Ben Ryan (BCom/12) had a unique passion outside of university, for he spent his summers during university working as a commercial pilot, flying in the Yukon, NWT, Alaska, and Haida Gwaii, a group of islands off British Columbia’s West Coast. After graduation, he went to the University of Oxford to obtain an MSc in Financial Economics, which he planned to apply to a career in finance; however, he quickly realized that the big city life was not his calling, so he returned to the Yukon with hopes of applying himself in the community.
Ben’s family has deep roots in the Yukon. His great grandparents, John Olaf and Kristina Erickson purchased the Regina Hotel in 1925, and the hotel stayed in the family for 72 years. Ben’s grandmother Gudrun grew up in the hotel, and later ran the hotel before selling it in 1997. Ben’s grandfather, Joe Sr. was an entrepreneur involved in numerous energy ventures in the Yukon, Alaska, and British Columbia and also played a key role in the construction of the Alaska Highway. Following their lead, Ben’s father Joe Jr. (BSc/72) co-founded Air North in 1977.
When it came to choosing Sprott, Ben admits that he chose to follow in his father’s footsteps and didn’t know much about Carleton or Ottawa when he first arrived. “But it ended up being one of the best decisions I ever made,” he says.
While at the Sprott School of Business, Ben got involved with the Sprott Student Investment Fund, an investment portfolio actively managed by a select group of top finance students. Through the Fund, Ben participated in the Global Investment Research Challenge in Toronto, where he did an in-depth analysis of a renewable energy company. Ben’s interest in finance and energy led him to pursue his master’s degree, where he did a thesis on financial applications in the energy sector, which ultimately inspired him to propose the creation of Chieftain Energy.
“After I finished my master’s degree I was very focused on finance. So initially I did a forensic analysis of Air North’s business and our costs, and I identified that fuel was our number one cost. We realized that we’re actually one of the most sustainable importers of fuel in the North, based on our volumes and steady ratable demand,” said Ben.
He went on to explain that because there isn’t a supply of fuel produced in the North, fuel needs to be shipped or trucked to the Yukon, with most of it being barged into Alaska from Washington State and trucked into the Yukon from there.
“The bottom line is we realized we have a distinct advantage in fuel procurement and we have a need to control that and to become more sustainable and economical with respect to fuel. The thing that we realized, collectively the Yukon First Nations, of which there are 14, are also major consumers of energy with a lot of community energy problems. So the vision was to create a company that connected Air North with the 14 self-governing First Nations in the Yukon in order to create a local, sustainable energy business.”
This led to the creation of Chieftain Energy, a subsidiary of Air North, in 2014. Chieftain Energy is a partnership between seven First Nations and Air North. Ben is the president and CEO of the company. He also works as the Chief Commercial Officer for Air North, helping the airline reach the next level, especially in terms of customer experience and technology.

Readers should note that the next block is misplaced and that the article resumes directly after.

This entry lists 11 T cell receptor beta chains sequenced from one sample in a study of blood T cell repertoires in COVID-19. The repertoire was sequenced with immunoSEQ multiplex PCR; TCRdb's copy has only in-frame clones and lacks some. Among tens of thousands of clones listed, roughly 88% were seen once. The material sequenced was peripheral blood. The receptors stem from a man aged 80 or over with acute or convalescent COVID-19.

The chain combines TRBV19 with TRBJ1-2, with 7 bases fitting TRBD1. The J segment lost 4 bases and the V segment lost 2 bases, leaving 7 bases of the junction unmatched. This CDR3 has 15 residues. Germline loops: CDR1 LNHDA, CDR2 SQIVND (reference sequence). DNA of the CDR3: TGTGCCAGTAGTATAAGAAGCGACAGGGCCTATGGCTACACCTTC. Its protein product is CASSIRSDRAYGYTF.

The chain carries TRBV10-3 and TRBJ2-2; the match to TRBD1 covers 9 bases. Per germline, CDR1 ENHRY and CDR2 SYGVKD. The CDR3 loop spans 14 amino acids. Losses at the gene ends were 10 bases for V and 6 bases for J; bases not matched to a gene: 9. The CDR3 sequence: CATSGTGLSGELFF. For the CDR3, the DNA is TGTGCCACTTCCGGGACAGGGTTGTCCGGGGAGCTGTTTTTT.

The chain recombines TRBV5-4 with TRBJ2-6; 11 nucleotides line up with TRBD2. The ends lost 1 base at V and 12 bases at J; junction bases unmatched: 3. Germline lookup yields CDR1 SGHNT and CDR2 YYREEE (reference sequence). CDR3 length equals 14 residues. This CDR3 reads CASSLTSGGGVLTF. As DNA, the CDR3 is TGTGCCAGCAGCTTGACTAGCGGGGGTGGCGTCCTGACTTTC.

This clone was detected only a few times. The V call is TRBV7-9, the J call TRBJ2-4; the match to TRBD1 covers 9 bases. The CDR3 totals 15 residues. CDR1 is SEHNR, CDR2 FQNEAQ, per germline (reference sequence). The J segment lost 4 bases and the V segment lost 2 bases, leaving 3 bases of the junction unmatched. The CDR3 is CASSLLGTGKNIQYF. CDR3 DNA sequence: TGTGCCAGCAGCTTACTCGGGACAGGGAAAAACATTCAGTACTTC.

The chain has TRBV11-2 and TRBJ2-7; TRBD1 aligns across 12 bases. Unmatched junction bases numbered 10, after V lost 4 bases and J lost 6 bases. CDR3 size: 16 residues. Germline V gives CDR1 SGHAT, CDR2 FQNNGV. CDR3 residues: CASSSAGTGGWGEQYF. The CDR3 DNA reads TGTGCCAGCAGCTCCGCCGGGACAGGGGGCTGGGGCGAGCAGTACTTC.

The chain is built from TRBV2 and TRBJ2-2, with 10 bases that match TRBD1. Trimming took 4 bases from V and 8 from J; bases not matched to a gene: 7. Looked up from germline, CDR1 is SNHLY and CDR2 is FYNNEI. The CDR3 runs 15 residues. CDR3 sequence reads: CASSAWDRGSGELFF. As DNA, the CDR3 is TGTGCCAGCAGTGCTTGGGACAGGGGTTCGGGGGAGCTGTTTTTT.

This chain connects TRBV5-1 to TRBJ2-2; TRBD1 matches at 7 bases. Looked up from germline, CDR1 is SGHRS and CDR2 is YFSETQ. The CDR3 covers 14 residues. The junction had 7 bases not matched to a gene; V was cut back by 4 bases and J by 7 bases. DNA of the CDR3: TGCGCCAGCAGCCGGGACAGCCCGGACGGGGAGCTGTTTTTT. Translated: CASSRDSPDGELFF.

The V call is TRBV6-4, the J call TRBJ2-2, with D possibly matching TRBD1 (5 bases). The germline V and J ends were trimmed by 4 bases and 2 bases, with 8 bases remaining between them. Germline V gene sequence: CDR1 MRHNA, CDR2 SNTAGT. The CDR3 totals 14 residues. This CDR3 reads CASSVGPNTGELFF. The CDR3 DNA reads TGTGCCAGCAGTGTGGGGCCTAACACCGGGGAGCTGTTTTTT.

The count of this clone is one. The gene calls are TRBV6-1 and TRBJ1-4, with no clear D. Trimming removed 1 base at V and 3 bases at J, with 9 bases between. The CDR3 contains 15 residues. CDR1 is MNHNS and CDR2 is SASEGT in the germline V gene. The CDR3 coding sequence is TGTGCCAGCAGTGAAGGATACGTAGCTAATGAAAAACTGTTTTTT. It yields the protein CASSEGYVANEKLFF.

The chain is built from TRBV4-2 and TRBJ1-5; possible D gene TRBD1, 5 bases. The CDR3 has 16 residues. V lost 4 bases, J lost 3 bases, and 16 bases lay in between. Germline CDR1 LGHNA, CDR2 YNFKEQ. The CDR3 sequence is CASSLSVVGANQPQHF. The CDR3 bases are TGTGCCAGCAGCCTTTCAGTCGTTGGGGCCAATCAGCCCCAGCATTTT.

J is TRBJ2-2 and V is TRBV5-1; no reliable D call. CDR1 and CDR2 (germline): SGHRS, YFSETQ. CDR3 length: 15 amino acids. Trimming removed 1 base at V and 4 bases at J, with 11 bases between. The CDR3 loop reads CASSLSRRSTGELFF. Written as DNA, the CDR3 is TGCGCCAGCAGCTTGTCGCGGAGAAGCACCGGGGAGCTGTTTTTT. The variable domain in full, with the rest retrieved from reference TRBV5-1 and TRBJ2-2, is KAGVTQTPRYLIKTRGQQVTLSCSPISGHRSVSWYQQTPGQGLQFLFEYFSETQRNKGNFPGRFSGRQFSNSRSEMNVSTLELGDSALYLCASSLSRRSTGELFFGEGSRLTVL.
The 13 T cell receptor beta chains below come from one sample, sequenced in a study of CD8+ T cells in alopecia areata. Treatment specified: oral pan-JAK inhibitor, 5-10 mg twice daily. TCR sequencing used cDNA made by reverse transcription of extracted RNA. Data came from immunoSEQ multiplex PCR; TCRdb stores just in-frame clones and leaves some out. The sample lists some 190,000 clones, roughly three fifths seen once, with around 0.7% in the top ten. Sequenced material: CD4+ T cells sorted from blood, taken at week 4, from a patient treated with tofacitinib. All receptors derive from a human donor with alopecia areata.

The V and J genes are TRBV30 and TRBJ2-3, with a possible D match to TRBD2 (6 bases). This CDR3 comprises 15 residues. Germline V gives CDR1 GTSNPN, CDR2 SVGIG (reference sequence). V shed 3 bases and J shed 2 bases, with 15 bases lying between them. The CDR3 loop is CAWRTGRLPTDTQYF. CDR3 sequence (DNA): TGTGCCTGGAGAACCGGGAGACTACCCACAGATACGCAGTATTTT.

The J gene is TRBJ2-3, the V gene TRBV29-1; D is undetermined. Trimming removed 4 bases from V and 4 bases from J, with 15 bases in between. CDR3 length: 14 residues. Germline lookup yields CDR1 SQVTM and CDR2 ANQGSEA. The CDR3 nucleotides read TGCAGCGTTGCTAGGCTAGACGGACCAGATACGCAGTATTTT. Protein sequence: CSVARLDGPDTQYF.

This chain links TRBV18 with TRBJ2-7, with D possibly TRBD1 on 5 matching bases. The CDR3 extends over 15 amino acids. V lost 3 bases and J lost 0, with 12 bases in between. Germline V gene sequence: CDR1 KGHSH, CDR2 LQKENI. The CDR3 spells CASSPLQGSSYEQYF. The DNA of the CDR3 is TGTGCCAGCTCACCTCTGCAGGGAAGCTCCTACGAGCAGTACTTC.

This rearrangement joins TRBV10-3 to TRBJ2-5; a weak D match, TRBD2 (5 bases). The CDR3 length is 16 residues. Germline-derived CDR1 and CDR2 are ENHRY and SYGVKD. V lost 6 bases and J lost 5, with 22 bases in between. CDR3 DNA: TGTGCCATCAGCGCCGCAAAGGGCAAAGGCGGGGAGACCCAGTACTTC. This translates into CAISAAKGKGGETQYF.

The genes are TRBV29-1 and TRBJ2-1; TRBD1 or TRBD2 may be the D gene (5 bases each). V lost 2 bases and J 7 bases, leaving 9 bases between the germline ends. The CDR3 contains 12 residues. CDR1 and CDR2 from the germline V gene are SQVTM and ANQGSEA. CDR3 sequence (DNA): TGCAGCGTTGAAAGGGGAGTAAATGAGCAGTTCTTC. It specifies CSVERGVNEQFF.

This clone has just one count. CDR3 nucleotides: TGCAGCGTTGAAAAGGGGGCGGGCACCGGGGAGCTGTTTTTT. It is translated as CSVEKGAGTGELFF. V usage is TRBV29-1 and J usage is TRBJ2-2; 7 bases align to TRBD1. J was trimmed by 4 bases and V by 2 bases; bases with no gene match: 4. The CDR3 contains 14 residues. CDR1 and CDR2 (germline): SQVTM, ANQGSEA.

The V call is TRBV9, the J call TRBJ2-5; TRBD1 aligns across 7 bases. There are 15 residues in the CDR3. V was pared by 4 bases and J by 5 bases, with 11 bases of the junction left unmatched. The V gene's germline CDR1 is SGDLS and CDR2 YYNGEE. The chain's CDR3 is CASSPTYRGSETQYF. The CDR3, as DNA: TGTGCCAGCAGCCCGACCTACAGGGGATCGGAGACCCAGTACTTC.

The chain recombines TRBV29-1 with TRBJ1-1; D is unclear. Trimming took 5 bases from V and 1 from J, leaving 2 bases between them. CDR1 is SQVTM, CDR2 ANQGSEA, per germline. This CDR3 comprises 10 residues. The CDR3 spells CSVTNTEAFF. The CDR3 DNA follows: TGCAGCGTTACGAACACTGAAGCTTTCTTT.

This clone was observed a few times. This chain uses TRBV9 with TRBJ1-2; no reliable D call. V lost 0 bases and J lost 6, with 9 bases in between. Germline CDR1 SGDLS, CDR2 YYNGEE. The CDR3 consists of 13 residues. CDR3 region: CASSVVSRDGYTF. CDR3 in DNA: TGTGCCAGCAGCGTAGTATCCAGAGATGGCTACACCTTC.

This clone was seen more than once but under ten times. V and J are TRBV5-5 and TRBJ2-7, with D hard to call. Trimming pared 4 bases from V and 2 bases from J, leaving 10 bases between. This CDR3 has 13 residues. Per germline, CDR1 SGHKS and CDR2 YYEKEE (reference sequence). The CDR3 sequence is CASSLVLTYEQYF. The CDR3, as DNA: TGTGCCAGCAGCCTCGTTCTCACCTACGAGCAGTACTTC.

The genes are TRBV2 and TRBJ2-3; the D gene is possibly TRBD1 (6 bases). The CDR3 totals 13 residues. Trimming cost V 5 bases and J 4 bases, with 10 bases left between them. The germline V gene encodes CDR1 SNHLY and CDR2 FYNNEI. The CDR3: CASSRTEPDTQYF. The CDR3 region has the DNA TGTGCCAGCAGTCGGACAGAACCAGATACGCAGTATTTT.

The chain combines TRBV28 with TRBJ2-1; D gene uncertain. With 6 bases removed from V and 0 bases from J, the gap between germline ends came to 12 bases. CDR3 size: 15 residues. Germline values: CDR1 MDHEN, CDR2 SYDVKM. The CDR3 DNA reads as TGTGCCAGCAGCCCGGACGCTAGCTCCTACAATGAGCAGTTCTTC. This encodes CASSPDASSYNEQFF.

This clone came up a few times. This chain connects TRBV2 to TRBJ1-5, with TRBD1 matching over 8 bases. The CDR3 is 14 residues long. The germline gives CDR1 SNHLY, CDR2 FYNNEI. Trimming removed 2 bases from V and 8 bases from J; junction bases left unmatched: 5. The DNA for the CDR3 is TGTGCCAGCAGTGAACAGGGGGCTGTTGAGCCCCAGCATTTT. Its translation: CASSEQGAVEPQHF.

On November 26, Ben was presented with the Sprott School of Business Early Achievement Award at the annual Sprott Business Students’ Society Business Banquet. The Early Achievement Award honours a Sprott graduate of the Bachelor of Commerce or Bachelor of International Business within the last 15 years and who has achieved significant professional accomplishments since graduation.
“It is definitely an honour and very exciting for me in terms of timing,” Ben said about winning the award. “It has been a few years since I left Ottawa. I have a lot of fun memories and there are a lot of great people who have had a huge impact on my success, development and quality of life. So it’s really exciting for me to be able to go back to Ottawa to except this award and see a lot of my friends, former classmates, faculty and people that have had a big impact on me along the way.”
One of the experiences at Carleton that has left its mark on Ben was working with the Carleton Ravens basketball team. He was one of the team managers of the Ravens team for three years during his studies.
“My advice to anyone who just graduated is to try to build good habits in situations when you are uncomfortable. If you don’t have a boss you like or you’re not happy with what you’re working on right away, try to build good habits to help you overcome that adversity as opposed to getting stuck in feeling negative or being unhappy with where are you are at. It’s more about finding a system and outlook and a way of doing things that can help you persevere and move on to the next milestone. That is definitely a mentality that Carleton basketball cultivated and I think that is a big reason for my success.”
Another memorable experience was participating in the John Molson Undergraduate Case Competition (JMUCC). “Working in a close group under pressure at JMUCC was a great experience for me, and looking back it is a lot closer to what my business career has been like since I left school. More and more I realize how teamwork and communication end up mattering so much in business and in life.”
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